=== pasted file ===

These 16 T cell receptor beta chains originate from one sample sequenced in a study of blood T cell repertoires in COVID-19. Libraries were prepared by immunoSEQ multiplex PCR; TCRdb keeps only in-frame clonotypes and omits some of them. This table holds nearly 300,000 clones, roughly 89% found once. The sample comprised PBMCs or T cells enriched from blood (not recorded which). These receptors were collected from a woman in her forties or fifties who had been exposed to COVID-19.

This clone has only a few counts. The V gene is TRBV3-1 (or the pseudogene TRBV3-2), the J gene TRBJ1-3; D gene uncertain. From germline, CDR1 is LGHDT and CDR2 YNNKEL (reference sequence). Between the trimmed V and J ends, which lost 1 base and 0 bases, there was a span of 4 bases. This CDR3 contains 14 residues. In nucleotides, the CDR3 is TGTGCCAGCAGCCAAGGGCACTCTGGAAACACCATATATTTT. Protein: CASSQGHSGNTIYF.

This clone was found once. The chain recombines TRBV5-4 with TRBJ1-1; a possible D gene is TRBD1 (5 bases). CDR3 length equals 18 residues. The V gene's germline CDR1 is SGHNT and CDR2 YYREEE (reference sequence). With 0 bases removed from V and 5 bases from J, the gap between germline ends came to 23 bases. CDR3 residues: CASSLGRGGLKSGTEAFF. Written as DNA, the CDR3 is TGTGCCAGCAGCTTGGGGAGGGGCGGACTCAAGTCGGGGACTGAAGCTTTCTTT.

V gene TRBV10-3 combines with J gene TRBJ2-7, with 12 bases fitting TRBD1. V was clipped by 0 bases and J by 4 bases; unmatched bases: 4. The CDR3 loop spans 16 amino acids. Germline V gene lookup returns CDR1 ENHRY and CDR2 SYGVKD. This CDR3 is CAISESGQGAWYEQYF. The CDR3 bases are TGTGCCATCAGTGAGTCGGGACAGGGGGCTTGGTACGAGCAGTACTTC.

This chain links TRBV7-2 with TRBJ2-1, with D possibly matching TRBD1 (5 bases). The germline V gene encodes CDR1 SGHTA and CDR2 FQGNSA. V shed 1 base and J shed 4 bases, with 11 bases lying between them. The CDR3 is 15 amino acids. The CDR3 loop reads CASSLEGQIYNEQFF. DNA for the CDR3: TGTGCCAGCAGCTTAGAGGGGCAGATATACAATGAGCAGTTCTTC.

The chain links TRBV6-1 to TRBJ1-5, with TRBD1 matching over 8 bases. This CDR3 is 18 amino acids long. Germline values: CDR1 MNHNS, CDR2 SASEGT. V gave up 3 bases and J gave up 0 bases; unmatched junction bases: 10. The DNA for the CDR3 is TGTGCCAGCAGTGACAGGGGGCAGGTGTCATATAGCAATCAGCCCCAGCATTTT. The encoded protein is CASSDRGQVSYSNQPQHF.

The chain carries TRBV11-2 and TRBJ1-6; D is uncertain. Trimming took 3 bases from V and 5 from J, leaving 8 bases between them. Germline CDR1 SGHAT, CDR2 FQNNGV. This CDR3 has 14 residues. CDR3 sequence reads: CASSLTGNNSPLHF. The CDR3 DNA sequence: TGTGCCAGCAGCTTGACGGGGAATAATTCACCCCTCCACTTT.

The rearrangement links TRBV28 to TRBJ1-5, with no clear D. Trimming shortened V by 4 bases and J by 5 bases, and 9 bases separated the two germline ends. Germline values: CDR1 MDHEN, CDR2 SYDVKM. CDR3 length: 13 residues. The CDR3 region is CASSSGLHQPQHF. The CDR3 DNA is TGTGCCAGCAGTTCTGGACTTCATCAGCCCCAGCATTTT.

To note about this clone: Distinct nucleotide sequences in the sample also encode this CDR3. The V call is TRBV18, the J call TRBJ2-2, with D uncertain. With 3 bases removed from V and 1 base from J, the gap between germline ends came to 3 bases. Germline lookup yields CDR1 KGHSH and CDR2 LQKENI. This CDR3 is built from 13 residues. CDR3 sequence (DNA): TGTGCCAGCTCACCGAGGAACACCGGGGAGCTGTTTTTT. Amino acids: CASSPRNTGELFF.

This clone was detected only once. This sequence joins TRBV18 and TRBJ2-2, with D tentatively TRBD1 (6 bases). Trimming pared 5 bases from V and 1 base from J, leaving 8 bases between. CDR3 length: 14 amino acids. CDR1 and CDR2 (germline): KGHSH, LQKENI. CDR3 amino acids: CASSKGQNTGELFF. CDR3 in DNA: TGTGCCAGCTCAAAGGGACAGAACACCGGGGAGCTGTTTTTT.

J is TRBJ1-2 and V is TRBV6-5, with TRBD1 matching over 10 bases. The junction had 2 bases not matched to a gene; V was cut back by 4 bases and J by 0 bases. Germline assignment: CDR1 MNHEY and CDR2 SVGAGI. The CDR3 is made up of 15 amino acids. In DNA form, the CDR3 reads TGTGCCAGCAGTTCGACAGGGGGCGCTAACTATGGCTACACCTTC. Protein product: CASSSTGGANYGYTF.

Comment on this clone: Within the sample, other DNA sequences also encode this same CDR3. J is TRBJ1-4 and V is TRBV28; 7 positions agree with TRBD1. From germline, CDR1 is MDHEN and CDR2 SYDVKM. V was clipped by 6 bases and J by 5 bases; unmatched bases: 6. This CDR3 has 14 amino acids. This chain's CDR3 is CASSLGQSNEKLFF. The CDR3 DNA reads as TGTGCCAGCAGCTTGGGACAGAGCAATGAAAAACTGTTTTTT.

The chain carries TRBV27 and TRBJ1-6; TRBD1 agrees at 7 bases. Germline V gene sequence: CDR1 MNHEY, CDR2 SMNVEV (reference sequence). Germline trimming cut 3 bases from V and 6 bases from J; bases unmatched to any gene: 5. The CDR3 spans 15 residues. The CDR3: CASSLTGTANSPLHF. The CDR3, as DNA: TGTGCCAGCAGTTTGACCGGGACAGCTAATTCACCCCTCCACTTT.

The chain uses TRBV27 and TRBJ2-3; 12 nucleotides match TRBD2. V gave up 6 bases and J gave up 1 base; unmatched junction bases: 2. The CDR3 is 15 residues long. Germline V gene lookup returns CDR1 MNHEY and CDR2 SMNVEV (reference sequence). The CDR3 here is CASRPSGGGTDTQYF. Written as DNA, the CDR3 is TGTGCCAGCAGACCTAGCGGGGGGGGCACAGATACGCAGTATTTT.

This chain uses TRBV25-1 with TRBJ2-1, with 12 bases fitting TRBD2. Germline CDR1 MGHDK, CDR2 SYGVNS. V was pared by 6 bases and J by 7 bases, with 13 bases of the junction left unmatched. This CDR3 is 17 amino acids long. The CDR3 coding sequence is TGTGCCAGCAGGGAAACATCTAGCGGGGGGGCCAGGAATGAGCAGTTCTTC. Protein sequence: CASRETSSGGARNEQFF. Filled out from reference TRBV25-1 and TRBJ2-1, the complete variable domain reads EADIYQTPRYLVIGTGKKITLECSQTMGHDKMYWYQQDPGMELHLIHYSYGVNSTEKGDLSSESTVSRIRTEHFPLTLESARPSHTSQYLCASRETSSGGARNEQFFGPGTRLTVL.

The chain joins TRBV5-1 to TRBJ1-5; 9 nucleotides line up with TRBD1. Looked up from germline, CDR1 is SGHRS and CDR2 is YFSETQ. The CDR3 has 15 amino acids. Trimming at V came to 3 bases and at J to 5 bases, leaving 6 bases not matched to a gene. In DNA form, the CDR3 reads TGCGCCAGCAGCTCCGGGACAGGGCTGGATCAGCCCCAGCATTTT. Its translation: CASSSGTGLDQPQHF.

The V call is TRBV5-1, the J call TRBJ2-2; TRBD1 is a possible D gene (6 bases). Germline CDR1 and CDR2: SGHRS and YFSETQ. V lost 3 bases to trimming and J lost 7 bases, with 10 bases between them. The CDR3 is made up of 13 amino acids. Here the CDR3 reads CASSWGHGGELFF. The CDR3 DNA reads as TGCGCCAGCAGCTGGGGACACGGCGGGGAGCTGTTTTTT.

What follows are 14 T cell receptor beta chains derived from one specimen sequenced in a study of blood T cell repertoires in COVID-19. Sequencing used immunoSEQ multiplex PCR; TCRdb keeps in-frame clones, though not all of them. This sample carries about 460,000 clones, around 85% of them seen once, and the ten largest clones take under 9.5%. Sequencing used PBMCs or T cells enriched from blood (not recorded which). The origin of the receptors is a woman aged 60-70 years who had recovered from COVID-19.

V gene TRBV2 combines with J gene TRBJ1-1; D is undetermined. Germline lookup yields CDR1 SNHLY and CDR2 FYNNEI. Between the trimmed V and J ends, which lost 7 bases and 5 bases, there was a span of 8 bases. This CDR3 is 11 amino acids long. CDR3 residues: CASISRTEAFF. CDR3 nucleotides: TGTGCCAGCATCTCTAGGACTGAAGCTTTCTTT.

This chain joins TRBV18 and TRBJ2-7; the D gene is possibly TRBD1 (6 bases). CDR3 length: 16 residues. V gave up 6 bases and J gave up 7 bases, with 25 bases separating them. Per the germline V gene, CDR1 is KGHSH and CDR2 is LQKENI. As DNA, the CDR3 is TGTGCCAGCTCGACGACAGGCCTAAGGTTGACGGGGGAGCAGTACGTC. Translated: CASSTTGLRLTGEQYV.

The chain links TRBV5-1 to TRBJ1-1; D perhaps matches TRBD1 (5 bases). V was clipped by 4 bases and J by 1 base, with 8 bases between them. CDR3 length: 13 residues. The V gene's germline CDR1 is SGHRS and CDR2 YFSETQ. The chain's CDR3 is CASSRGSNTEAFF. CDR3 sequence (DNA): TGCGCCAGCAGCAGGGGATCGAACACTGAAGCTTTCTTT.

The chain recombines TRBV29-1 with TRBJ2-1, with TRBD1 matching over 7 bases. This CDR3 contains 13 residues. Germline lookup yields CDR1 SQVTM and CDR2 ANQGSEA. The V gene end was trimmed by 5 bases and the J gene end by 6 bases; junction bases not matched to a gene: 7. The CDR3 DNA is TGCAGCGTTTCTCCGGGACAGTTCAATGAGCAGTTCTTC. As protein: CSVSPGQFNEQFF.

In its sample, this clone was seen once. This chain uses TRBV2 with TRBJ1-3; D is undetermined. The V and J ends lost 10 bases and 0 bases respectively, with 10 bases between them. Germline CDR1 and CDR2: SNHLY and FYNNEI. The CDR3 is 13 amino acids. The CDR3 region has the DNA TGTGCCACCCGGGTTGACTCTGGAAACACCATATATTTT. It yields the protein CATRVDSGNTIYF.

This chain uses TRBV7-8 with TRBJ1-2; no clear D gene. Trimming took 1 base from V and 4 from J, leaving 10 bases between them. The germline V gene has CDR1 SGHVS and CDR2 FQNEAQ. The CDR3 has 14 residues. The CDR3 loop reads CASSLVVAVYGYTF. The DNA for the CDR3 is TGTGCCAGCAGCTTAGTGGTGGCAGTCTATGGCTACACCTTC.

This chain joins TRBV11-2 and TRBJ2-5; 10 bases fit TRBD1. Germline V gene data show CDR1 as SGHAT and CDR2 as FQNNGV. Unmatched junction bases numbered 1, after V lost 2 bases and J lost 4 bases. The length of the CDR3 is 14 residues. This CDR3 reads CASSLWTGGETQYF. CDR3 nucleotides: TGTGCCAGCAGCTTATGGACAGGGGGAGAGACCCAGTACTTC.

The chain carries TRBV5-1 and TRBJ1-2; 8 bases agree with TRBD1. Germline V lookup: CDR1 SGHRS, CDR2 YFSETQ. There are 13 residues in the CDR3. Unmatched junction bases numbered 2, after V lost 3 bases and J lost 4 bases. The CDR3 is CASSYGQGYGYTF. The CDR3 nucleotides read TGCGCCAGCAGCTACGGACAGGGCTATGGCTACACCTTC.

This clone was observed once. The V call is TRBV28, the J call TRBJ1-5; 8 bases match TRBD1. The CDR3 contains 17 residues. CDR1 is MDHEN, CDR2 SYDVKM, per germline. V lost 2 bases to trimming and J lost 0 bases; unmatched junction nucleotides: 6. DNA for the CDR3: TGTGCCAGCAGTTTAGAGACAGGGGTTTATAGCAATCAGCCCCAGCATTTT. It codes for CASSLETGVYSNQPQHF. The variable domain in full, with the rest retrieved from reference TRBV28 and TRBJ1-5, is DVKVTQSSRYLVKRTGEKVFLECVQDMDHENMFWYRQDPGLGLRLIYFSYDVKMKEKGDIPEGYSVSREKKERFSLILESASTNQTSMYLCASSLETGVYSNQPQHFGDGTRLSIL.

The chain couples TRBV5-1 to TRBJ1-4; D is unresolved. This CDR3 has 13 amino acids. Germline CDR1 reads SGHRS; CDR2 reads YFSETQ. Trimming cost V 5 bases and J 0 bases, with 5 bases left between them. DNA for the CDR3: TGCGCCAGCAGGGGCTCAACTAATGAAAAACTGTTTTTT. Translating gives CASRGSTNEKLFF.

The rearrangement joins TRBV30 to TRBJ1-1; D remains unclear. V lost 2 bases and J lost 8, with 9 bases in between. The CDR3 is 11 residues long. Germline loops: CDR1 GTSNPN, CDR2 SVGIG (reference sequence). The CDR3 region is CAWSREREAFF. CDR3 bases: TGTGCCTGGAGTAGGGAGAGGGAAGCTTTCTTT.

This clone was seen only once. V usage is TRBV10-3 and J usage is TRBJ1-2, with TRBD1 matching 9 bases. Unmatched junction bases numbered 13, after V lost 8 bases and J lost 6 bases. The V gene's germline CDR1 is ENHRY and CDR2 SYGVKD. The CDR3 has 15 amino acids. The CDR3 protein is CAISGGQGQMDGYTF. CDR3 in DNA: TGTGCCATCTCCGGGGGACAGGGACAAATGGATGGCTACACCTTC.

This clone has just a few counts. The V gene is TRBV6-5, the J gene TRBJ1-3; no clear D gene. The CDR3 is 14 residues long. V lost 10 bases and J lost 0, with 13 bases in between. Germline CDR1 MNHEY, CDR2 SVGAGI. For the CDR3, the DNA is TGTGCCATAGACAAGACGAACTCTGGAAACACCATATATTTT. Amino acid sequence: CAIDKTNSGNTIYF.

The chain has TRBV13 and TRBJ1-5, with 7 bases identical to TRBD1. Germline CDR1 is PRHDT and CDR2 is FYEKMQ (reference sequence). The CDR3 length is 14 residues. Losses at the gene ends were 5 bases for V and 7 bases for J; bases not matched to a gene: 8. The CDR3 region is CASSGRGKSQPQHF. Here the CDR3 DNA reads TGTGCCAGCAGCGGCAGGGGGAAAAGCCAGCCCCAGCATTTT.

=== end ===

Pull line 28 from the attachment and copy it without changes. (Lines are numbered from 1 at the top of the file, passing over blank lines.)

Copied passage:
The chain couples TRBV5-1 to TRBJ1-4; D is unresolved. This CDR3 has 13 amino acids. Germline CDR1 reads SGHRS; CDR2 reads YFSETQ. Trimming cost V 5 bases and J 0 bases, with 5 bases left between them. DNA for the CDR3: TGCGCCAGCAGGGGCTCAACTAATGAAAAACTGTTTTTT. Translating gives CASRGSTNEKLFF.